thu 26/11/2020

Debussy

Classical CDs Weekly: Debussy, Respighi, The Red Book of Ossory

 Debussy: Images, Prélude à l'après-midi d'un faune Hallé/Sir Mark Elder (Hallé)That Debussy used the Geordie folksong The Keel Row in the first of his three Images for Orchestra is well known, and careful listening makes one realise that he...

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Louis Schwizgebel, Fidelio Orchestra Café review – gilt-edged postcards from around the world

A front-rank pianist only takes on Musorgsky’s Pictures at an Exhibition in full confidence of being able to handle the massive bells and blazing chants of its grand finale, “The Great Gate of Kiev”. To risk it in a far from large café space adds to...

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Javier Perianes, QEH review - not a Spanish fire-eater but a world-class poet

Expect no cliches about toreador pianism. Red-earth flamboyance is not Javier Perianes' style, and the seven dances he offered in his programme - eight including an encore - by fellow Spaniard Manuel de Falla were not the most consistently engaging...

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Classical CDs Weekly: Debussy, Feldman, Langgaard

 Et la lune descend – piano music by Claude Debussy Olga Stezhko (Palermo Classica)Olga Stezhko writes in her extended sleeve note of wanting “to look beyond the multifaceted beauty of Debussy’s piano pieces and bring out the edge and ambiguity...

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CBSO, Leleux, Birmingham Town Hall review - oboe extraordinaire

There’s always a special atmosphere when the City of Birmingham Symphony Orchestra returns to Birmingham Town Hall, and it’s not just because of the building’s Greek Revival beauty: the gilded sunburst on the ceiling, or the towering, intricately...

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Two-Piano Marathon, Kings Place review - dazzling duos, deep waters

You get a lot of notes for your money in a two-piano recital - especially when seven pianists share the honours for two and a half hours' worth of playing time. Well, they did call it a marathon, crowning the London Piano Festival so shiningly...

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Katya Apekisheva, Charles Owen, Kings Place review - one plus one equals a hundred

We could probably spend all day pondering what makes a great musical partnership. Is it long experience, special sensitivity, a shared sense of humour? We’d get nowhere, though because there is, genuinely, something about it that can't be explained...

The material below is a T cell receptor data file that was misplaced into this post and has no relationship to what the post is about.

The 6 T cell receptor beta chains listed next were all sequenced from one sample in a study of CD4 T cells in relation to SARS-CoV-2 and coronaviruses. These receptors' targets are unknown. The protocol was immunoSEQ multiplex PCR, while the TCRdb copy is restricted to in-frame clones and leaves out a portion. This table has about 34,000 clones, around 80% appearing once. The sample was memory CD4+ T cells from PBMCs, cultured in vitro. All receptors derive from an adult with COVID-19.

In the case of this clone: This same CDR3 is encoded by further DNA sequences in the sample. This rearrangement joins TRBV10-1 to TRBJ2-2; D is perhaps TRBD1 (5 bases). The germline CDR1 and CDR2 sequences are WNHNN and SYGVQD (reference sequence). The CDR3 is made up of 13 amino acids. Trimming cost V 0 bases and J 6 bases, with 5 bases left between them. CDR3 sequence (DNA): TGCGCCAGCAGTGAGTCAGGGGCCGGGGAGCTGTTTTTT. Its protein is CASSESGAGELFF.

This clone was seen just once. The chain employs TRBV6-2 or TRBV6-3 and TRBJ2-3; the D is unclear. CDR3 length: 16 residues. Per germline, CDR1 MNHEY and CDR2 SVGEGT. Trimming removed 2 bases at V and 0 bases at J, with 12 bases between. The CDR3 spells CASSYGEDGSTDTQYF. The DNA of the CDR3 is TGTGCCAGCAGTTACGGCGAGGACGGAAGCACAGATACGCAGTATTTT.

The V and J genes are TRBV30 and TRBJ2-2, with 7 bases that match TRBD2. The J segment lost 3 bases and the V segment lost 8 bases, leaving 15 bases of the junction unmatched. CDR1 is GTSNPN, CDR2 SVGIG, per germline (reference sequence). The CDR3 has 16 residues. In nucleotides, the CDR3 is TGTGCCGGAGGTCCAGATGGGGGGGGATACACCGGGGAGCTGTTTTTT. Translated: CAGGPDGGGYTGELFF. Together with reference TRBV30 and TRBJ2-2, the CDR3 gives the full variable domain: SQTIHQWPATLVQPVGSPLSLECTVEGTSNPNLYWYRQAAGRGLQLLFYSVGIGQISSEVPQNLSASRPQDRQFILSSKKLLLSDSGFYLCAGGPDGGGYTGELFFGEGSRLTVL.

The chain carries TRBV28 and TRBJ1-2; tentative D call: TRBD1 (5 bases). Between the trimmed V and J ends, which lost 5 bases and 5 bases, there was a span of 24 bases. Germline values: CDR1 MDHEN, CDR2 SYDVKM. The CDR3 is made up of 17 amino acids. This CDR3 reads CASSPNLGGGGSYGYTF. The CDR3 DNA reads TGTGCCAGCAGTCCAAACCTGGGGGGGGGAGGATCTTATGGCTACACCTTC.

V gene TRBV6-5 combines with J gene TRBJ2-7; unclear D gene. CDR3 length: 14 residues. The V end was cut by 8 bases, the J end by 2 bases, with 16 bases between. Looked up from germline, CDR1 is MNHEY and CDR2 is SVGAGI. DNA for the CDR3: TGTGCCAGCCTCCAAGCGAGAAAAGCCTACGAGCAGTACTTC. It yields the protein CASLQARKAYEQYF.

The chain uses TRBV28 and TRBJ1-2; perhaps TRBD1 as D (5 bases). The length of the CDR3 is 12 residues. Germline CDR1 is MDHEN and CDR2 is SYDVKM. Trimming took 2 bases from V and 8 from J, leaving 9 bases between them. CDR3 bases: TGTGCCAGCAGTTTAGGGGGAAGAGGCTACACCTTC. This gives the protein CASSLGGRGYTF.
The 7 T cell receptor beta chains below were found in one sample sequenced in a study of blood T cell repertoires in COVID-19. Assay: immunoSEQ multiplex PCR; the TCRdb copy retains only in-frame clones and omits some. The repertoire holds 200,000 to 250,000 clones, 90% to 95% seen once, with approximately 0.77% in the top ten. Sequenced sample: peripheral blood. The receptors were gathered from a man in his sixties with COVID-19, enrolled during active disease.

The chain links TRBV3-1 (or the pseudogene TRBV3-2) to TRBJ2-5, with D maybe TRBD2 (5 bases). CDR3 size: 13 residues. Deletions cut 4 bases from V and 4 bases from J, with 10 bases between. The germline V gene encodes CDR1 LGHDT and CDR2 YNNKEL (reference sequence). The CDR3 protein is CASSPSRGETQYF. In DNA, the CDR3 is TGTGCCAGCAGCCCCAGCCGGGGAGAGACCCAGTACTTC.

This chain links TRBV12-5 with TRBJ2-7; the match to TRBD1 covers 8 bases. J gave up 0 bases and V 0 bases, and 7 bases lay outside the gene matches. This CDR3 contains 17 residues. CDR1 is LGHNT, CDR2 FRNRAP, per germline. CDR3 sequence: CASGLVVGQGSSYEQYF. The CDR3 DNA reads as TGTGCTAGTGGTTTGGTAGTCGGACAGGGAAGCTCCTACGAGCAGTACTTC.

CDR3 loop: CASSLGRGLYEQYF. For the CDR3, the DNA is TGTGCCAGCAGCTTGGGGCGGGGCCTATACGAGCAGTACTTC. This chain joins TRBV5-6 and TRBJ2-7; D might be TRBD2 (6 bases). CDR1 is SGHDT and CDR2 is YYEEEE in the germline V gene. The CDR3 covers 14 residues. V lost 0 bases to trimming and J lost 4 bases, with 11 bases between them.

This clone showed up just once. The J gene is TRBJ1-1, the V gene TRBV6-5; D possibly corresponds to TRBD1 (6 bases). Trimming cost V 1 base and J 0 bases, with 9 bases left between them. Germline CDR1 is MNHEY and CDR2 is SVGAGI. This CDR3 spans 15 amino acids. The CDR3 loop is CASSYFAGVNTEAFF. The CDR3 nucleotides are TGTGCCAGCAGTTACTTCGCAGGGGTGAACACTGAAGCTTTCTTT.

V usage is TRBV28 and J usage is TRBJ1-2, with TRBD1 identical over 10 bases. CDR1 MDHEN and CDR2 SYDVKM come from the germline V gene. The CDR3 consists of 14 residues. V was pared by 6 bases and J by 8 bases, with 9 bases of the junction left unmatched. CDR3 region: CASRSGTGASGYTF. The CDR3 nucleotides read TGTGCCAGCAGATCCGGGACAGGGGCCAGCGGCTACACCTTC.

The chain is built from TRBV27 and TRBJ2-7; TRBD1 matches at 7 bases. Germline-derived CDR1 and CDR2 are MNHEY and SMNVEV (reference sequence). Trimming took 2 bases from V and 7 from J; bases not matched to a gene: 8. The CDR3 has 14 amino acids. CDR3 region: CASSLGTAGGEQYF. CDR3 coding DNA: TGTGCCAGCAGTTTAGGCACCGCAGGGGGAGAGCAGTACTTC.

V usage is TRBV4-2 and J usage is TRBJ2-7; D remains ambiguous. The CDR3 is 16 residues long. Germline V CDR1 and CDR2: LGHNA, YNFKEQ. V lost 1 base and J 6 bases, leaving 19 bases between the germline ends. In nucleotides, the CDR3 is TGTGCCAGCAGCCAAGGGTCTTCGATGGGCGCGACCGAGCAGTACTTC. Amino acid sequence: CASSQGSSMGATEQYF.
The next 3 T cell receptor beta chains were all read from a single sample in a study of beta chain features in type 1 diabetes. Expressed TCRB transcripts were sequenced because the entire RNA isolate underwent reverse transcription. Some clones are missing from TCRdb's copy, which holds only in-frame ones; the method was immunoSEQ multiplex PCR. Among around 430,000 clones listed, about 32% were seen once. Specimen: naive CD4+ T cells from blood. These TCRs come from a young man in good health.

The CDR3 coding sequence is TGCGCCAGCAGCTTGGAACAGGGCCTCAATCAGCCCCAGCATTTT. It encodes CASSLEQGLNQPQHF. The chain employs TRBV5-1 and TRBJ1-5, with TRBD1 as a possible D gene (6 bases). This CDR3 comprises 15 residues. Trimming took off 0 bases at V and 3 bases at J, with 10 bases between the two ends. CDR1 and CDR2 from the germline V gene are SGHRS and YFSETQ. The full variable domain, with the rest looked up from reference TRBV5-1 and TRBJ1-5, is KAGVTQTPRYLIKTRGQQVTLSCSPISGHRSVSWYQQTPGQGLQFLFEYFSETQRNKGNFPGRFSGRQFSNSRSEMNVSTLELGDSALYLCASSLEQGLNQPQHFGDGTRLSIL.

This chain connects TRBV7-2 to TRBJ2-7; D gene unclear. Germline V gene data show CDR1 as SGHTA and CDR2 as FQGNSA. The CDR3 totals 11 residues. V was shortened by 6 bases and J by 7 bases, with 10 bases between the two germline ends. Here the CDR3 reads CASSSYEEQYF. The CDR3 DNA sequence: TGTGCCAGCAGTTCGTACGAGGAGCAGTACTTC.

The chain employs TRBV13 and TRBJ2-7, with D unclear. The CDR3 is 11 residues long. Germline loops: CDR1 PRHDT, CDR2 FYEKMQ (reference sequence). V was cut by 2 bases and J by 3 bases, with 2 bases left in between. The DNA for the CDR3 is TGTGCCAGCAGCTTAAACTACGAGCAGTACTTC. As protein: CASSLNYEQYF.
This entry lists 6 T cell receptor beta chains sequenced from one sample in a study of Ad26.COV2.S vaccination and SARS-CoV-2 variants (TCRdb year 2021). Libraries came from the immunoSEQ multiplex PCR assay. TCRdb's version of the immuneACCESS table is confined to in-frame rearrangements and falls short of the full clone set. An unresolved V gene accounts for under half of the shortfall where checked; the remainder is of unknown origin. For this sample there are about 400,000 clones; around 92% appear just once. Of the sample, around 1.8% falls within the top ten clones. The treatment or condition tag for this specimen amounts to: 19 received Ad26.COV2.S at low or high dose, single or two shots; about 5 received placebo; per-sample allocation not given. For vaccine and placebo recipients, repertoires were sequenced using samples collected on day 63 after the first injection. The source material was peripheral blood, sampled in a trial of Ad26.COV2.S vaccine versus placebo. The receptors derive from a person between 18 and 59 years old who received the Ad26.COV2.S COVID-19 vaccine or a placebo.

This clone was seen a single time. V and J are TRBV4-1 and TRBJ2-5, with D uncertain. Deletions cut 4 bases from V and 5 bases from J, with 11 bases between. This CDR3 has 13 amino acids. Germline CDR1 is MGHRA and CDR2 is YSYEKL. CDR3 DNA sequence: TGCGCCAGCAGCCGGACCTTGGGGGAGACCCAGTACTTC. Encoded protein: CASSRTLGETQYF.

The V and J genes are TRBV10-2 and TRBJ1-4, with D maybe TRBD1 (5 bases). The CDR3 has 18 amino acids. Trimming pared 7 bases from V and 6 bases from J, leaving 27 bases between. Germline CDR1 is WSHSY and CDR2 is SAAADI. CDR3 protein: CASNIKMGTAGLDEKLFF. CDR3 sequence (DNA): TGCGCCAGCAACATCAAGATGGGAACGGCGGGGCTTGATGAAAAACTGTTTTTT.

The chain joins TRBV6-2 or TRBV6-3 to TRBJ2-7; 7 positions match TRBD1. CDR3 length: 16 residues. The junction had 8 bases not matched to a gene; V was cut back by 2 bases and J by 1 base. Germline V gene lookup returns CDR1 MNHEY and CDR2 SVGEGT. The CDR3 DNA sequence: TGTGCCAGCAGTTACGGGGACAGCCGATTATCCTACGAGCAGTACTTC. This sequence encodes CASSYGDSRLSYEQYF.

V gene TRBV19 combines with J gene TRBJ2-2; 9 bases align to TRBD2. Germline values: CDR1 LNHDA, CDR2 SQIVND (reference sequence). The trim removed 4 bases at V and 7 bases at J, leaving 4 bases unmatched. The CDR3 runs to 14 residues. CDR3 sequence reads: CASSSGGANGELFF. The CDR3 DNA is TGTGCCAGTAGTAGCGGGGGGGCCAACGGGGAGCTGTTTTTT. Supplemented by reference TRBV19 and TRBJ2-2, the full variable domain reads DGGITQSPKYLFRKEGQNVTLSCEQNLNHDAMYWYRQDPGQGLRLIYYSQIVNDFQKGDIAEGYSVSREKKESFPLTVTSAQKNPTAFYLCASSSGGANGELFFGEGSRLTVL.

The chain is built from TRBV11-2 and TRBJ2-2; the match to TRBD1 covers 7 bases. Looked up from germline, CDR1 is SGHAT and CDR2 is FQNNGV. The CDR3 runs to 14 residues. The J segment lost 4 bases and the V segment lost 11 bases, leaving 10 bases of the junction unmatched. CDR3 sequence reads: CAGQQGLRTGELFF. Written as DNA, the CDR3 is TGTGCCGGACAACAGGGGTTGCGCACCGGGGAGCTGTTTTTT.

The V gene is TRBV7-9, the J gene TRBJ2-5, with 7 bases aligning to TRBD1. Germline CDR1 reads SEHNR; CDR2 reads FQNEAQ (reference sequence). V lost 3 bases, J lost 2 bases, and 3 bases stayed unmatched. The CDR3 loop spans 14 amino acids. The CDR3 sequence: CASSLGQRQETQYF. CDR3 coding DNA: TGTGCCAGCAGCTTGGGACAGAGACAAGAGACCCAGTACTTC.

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Prom 69, Skride, Boston SO, Nelsons / Proms at...Cadogan Hall 8, Berlin Philharmonic Soloists review - sophisticated limits

Crazy days are here again – many of us are lucky not to have been born when the last collectve insanity blitzed the world – and nothing in Shostakovich seems too outlandish for reality. On the other hand, there's a growing movement to liberate his...

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Prom 45, Capuçon, Orchestre de la Suisse Romande, Nott - scintillating new era for Swiss magicians

Who is the greatest British conductor in charge of a major orchestra? It's subjective, but my answer is not what you might expect. Jonathan Nott has done all his major work so far on the continent. He left the Bamberg Symphony Orchestra in excellent...

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Prom 44, Gringytė, CBSO, Morlot review - eloquently sculpted Gallic riches

This should have been the third much-anticipated Prom of the City of Birmingham Symphony Orchestra's inspiring communicator-in-chief Mirga Gražinytė-Tyla. She's now on maternity leave. So those of us who hadn't experienced Ludovic Morlot live before...

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Prom 28, National Youth Orchestra, Benjamin review - micro-music from a mega-band

Anyone who came to the National Youth Orchestra’s annual Prom in the hope of hearing some roof-raising feelgood blockbuster might have slunk out disappointed into the tropical night of Kensington. What an ambitious, high-concept menu Sir George...

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Prom 5, Pelléas et Mélisande, Glyndebourne review - for the ears, not the eyes

What a fabulous score Pelléas et Mélisande is, and what a joy to be able to hear it in a concert performance without the distraction of some over-sophisticated director’s self-communings. Well, if only. What last night’s Prom in fact served up was a...

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